We all need water to live and we’re using our fresh water reserves faster than they can be replenished. South Africa knows this all too well, which is why there is an increased interest in desalination. Currently turning seawater into drinkable water is expensive and produces a lot of waste (like brine). Researchers around the world are looking to decrease the cost and waste of desalination systems so we can better manage our local water ecosystems. This month some research came out which proves desalination plants can convert byproducts of the process into on site useful chemicals.
The approach can be used to produce sodium hydroxide, among other products. Otherwise known as caustic soda, sodium hydroxide can be used to pretreat seawater going into the desalination plant. This changes the acidity of the water, which helps to prevent fouling of the membranes used to filter out the salty water—a major cause of interruptions and failures in typical reverse osmosis desalination plants.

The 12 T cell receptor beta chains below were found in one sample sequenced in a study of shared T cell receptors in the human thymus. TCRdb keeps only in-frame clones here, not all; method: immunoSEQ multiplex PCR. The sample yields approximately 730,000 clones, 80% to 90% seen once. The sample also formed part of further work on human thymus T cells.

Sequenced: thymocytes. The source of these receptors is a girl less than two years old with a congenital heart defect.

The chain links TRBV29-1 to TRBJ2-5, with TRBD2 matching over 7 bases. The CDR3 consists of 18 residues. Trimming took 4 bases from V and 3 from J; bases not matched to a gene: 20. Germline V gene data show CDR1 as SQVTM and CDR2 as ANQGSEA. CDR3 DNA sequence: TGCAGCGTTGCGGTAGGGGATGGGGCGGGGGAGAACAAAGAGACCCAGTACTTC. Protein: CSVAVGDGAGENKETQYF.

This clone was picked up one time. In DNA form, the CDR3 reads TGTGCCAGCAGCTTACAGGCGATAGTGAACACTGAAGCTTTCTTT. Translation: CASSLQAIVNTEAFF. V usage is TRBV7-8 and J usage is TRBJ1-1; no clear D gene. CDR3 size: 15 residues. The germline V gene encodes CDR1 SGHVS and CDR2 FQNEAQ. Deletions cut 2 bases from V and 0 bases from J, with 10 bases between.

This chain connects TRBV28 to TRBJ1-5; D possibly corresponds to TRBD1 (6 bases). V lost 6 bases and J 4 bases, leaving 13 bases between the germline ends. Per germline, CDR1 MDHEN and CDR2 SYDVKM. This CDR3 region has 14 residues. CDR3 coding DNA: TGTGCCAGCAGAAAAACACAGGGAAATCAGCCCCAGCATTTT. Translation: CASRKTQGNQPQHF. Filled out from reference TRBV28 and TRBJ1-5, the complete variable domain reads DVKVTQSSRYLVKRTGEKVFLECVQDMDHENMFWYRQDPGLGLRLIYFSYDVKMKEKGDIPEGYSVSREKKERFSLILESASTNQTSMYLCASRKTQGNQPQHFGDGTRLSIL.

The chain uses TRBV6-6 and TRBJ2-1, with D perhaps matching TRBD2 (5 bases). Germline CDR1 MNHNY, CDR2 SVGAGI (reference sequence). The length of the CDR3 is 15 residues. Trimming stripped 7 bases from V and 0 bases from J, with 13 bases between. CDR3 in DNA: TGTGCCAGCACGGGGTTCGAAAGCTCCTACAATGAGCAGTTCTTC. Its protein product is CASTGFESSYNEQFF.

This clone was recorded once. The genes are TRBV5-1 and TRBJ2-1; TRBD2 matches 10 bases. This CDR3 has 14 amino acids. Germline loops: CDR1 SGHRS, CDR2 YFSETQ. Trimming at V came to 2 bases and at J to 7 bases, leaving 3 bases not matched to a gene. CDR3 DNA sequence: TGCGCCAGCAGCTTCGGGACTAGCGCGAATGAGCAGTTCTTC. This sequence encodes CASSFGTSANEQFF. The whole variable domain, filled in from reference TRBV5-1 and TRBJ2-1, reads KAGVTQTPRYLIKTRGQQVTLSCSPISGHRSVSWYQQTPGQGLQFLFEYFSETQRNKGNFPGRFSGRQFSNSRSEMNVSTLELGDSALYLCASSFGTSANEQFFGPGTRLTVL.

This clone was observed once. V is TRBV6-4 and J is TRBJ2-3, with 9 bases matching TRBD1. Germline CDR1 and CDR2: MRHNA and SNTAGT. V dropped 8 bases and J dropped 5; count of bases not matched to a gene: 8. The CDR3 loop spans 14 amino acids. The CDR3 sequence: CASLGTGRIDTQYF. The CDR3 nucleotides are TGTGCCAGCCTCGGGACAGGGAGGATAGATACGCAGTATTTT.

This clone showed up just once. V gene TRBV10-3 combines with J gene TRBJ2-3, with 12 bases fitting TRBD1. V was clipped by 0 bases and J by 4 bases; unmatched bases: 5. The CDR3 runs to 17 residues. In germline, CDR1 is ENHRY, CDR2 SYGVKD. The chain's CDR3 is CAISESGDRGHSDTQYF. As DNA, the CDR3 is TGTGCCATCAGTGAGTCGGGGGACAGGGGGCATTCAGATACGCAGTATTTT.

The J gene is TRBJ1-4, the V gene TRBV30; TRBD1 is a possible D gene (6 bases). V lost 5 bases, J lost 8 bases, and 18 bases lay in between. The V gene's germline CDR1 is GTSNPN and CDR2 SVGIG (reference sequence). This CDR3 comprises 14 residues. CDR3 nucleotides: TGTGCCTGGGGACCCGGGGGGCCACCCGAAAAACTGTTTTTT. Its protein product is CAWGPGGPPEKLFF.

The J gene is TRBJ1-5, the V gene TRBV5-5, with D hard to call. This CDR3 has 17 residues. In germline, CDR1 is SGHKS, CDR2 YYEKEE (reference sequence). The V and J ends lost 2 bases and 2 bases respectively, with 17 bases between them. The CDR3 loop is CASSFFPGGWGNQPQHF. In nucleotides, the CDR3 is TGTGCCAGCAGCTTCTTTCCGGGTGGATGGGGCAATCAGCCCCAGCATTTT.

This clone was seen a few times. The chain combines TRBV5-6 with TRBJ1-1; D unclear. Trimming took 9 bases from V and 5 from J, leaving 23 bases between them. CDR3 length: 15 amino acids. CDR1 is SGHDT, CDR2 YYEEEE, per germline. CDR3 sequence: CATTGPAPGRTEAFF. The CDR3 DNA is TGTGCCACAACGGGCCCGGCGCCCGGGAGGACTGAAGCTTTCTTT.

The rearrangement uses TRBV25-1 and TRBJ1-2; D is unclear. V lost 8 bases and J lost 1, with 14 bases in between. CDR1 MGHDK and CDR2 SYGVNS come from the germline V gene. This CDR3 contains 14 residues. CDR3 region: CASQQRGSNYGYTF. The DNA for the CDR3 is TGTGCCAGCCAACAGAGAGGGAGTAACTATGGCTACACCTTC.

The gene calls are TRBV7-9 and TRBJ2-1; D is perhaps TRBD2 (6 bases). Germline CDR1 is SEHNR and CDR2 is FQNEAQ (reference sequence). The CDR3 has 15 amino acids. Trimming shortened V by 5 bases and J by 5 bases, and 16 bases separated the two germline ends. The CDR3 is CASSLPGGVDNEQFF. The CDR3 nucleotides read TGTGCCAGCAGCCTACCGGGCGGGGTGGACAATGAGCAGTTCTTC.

“The desalination industry itself uses quite a lot of it,” Kumar says of sodium hydroxide. “They’re buying it, spending money on it. So if you can make it in situ at the plant, that could be a big advantage.” The amount needed in the plants themselves is far less than the total that could be produced from the brine, so there is also potential for it to be a saleable product.